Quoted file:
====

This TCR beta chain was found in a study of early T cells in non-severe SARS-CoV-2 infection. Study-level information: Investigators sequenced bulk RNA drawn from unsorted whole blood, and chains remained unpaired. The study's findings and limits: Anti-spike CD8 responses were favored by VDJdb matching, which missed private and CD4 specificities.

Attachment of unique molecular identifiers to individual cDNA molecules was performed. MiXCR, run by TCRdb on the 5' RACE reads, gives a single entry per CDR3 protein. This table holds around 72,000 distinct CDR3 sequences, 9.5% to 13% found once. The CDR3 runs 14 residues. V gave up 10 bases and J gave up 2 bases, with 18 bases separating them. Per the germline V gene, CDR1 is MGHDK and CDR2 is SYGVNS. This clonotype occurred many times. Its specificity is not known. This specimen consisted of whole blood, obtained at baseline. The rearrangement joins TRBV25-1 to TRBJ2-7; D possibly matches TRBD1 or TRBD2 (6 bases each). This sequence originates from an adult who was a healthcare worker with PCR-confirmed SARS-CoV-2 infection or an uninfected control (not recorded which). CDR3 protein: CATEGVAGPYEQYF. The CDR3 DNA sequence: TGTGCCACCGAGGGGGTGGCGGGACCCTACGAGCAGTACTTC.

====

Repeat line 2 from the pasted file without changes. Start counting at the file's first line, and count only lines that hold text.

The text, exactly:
Attachment of unique molecular identifiers to individual cDNA molecules was performed. MiXCR, run by TCRdb on the 5' RACE reads, gives a single entry per CDR3 protein. This table holds around 72,000 distinct CDR3 sequences, 9.5% to 13% found once. The CDR3 runs 14 residues. V gave up 10 bases and J gave up 2 bases, with 18 bases separating them. Per the germline V gene, CDR1 is MGHDK and CDR2 is SYGVNS. This clonotype occurred many times. Its specificity is not known. This specimen consisted of whole blood, obtained at baseline. The rearrangement joins TRBV25-1 to TRBJ2-7; D possibly matches TRBD1 or TRBD2 (6 bases each). This sequence originates from an adult who was a healthcare worker with PCR-confirmed SARS-CoV-2 infection or an uninfected control (not recorded which). CDR3 protein: CATEGVAGPYEQYF. The CDR3 DNA sequence: TGTGCCACCGAGGGGGTGGCGGGACCCTACGAGCAGTACTTC.